Thursday, 13 June, 2024
HomeMedico-LegalForeign-trained doctors go to court over delays in degree recognition

Foreign-trained doctors go to court over delays in degree recognition

Hundreds of foreign-trained South African doctors are still sitting at home because the Health Professions Council of South Africa (HPCSA) has refused to recognise their degrees, writes Tania Broughton for MedicalBrief.

In the latest legal skirmish, Dr Karen Andrea Naicker and 88 others – supported by the South African Internationally Trained Health Professions Association (SAITHPA) – have launched an application in the Gauteng High Court (Pretoria) seeking to compel the HPCSA and the Medical and Dental Professional Board, to either affirm or deny the recognition of their institution of studies within 14 days of the court handing down its much awaited decision, failing which, they must be allowed to sit their final board exams.

“Our lives as doctors are in limbo,” Naicker said. While the circumstances of each of the applicants differs, they all studied at medical training institutions based in China, Ukraine, Argentina, Turkey, Nigeria, Zambia, Russia and Mauritius.Some were granted scholarships, at the behest of South African government departments.

Naicker said they were bringing the application as a “last resort, after months, if not years, of waiting” for a decision on the status of their applications for registration as medical interns. “It is our aspiration to practice our profession in our home country, South Africa, by applying for registration with the first and second respondents. It is our case that the first and second respondent has either failed to take a decision as per the facts in our case or has made a decision which falls to be reviewed and set aside under the Promotion of Administrative Justice Act.

Naicker said some of the applicants were sent abroad to study medicine at the behest of the Department of Health in the Free State and the Department of Education, Mpumalanga Province, to augment the shortage of skills in South Africa.

However, when they came home, they were blocked from registering for practice because the HPCSA did not recognise their institutions of study, while countries such as the USA and Canada did.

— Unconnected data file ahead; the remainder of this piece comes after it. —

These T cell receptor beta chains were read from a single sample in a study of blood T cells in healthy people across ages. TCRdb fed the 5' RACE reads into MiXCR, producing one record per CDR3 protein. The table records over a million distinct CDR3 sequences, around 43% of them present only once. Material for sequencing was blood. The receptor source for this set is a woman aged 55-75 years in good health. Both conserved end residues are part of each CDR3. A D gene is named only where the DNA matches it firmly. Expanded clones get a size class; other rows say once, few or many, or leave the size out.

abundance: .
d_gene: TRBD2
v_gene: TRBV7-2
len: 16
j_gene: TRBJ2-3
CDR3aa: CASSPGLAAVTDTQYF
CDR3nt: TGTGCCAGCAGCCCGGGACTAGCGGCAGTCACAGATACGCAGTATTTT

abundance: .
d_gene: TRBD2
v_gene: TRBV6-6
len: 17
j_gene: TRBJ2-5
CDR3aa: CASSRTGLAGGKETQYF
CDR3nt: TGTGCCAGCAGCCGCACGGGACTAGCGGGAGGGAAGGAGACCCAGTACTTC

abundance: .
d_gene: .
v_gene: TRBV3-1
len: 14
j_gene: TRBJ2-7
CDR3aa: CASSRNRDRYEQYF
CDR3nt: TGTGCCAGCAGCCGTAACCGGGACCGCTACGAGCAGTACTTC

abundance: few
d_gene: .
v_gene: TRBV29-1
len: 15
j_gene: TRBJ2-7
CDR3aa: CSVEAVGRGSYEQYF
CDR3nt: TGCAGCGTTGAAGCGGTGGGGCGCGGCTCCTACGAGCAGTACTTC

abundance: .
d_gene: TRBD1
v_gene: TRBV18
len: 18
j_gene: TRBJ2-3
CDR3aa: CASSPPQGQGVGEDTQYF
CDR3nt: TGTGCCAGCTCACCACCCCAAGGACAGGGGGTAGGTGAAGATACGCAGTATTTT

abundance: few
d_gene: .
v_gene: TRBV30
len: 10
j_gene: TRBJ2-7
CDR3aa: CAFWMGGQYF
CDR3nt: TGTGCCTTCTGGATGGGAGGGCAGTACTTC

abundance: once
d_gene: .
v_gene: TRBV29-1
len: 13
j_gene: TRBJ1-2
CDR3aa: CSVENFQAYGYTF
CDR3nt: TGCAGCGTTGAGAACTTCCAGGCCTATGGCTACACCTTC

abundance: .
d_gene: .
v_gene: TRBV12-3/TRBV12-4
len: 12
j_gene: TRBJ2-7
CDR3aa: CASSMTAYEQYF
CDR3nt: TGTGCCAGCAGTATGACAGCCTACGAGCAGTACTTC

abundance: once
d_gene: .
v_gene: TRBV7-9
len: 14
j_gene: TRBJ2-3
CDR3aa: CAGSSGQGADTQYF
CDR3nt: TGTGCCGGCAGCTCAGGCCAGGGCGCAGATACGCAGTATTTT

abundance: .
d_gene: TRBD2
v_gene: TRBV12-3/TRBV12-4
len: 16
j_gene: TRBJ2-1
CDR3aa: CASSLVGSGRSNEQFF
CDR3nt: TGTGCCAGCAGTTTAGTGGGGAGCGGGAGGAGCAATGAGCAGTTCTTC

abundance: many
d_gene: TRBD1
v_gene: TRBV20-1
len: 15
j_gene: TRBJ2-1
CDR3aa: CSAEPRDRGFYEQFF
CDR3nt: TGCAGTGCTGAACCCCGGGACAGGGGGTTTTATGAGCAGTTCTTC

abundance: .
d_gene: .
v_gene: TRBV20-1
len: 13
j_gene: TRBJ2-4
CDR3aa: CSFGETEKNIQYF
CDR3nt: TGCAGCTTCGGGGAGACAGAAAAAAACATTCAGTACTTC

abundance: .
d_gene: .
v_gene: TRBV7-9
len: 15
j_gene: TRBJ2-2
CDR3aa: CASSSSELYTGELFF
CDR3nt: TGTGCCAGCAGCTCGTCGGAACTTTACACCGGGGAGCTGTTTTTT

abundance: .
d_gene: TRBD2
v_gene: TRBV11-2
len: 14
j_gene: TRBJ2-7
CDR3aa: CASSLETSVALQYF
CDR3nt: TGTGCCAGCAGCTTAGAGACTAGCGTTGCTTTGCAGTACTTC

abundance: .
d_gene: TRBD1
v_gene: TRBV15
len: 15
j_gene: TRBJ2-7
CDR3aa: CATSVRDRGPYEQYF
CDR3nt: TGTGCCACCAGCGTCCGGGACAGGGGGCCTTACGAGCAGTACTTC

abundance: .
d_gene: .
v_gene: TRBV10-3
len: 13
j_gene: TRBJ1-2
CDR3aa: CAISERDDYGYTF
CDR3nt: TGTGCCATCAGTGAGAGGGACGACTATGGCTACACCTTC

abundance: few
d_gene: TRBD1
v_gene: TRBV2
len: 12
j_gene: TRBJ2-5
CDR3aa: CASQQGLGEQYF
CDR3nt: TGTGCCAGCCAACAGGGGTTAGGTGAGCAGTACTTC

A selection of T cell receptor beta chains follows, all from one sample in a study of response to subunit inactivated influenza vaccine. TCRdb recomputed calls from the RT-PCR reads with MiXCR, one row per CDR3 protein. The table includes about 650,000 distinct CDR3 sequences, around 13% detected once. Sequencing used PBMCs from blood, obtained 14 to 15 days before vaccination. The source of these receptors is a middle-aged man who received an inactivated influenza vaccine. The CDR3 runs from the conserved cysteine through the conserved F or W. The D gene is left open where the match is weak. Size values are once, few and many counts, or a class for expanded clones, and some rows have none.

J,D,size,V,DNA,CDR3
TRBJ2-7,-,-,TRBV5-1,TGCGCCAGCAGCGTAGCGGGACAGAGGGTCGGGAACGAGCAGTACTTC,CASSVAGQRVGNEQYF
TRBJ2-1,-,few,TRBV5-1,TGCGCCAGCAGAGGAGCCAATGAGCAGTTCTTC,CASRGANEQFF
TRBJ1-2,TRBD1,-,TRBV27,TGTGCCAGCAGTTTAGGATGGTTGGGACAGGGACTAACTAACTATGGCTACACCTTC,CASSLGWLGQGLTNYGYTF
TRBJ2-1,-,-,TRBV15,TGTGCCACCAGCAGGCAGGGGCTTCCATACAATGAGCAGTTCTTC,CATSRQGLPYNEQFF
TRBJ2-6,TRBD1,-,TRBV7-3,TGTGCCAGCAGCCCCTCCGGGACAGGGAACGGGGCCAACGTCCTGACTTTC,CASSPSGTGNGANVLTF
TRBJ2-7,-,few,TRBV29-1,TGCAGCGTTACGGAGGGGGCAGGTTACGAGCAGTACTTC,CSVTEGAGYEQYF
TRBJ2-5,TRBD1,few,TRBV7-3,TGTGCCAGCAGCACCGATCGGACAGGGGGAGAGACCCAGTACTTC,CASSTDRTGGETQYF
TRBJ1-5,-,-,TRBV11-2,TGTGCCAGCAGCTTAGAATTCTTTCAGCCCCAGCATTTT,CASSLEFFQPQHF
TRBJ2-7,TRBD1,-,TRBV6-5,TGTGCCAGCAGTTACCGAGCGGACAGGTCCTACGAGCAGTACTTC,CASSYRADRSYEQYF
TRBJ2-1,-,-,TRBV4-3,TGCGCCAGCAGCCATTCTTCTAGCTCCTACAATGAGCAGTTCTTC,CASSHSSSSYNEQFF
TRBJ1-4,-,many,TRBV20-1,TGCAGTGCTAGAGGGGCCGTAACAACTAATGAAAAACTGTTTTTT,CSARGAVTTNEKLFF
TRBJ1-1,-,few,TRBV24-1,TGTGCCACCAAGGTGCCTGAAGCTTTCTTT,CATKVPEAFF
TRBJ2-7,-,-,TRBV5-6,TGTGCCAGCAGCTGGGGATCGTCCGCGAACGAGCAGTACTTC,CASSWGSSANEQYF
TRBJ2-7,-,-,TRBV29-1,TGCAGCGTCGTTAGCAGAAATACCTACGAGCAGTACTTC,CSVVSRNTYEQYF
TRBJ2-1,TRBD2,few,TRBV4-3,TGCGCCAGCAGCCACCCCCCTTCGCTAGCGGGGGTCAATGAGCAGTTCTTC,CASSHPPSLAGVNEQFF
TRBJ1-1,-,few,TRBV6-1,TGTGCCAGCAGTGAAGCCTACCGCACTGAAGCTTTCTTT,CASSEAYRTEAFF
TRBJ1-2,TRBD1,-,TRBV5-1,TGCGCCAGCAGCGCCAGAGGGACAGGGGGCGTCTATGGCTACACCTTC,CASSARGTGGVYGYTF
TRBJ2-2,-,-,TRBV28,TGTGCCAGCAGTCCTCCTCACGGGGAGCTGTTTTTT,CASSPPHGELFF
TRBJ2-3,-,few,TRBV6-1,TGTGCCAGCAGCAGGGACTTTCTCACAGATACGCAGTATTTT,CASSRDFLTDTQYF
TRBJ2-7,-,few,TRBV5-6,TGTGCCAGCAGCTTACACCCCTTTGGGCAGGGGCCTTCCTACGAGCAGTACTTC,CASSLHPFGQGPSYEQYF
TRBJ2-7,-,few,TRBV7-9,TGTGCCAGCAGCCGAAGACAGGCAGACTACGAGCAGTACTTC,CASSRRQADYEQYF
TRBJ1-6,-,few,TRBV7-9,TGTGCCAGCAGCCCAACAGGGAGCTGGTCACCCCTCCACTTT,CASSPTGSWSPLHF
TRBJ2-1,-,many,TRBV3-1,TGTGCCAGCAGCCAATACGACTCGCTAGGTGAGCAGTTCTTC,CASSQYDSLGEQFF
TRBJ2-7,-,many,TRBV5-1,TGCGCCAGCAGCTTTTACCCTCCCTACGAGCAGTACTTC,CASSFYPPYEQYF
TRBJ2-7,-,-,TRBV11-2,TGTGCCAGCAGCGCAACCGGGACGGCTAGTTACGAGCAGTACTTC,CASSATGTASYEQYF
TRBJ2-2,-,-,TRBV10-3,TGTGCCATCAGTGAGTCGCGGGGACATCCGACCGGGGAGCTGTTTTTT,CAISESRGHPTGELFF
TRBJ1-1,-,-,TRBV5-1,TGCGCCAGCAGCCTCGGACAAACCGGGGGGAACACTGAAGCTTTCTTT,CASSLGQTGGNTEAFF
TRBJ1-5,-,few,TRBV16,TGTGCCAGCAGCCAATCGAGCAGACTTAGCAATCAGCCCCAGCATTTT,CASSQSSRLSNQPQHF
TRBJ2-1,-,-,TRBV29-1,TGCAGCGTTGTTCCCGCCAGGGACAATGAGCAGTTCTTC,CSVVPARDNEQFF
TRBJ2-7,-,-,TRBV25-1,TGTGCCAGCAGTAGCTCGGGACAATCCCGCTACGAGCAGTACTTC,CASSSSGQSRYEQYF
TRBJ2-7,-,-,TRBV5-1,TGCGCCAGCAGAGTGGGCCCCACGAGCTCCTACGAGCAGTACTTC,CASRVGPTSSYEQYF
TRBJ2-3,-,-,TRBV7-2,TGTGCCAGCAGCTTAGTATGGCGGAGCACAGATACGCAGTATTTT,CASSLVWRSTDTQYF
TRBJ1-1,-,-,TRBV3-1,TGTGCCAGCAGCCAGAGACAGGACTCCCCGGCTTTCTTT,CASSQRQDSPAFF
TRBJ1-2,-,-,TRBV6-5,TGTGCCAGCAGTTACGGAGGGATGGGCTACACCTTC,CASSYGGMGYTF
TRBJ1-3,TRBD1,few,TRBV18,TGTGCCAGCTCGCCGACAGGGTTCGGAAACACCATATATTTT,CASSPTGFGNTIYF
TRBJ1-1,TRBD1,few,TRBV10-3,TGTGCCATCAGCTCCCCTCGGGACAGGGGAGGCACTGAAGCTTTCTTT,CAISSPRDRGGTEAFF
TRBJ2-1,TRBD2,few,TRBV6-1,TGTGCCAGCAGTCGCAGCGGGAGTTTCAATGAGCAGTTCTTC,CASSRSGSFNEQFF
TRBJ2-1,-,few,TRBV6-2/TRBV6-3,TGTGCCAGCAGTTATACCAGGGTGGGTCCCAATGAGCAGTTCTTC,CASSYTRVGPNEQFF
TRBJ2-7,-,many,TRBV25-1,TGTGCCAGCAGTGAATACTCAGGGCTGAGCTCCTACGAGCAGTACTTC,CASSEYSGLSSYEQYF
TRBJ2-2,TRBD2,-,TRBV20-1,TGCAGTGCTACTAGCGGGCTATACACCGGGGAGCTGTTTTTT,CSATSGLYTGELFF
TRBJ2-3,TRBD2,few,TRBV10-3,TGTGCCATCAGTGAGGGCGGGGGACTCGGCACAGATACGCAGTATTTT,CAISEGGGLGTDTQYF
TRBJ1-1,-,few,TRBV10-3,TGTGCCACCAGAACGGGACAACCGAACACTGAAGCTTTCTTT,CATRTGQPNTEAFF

“We were informed that the curriculum offered at our institutions of study would need to be reviewed and recognised by the HPCSA before the registration will be processed. To date, they have failed to do so.”

Naicker said all the applicants fulfilled two key requirements for registration. The universities they studied at were listed in the World Directory of Medical Schools and their qualifications have been verified and authenticated by the Educational Commision for Foreign Medical Graduates.

“It follows therefore, that upon submission of our application for registration and in compliance with the Act, we would be entitled to write the (board) examinations. “There are no other requirements….and any hindrance to this is unlawful and violates our right to practice our profession under the Constitution.”

Naicker said she had been awarded a scholarship by the Russian Federation Government to study for a medical degree at Kazan State Medical University from October 2014 to July 2021. The scholarship agreement was managed by the Department of Higher Education & Training (DHET). In April 2022, after submitting all the required documents, she was informed that the curriculum needed to be reviewed and she needed to submit further documents, which she did.

She was assisted by the DHET, which motivated that she should be permitted to sit for the board examinations. The respondents did not respond.

In August, SAITHPA intervened on her behalf. They also made comprehensive input on the plight of South African foreign trained doctors to an investigative task team set up by the DHET. In spite of the HPCSA and the Medical and Dental Board meeting several times between September 2021 and November 22, no decisions were ever conveyed to the applicants.

Naicker says she has now missed four sittings of board examinations in the meantime.
The other applicants complain of similar treatment. At least two were offered internships at hospitals but could not take up the posts. All have been asked to submit documents for the “review process” and all have done so.

Naicker says some of the applicants obtained their qualifications from global institutions recognised by the HPCSA, but they too had not been invited to sit for board examinations, and they too were not given any reasons for “this long delay”.

“The applicants have made application to register with the first respondent from as early as January 2019 to December 2022. This delay in processing their applications displays not only unreasonable but stroppy and irrational conduct.”

Advocate Rene Govender, the head of the legal desk at SAITHPA, said the application was filed in early April and the respondents had not filed any opposing papers. “While indications are that the HPCSA may wish to settle the matter, our attorneys have now been instructed to set the matter on the unopposed roll and thereafter apply for a court date,” she said.

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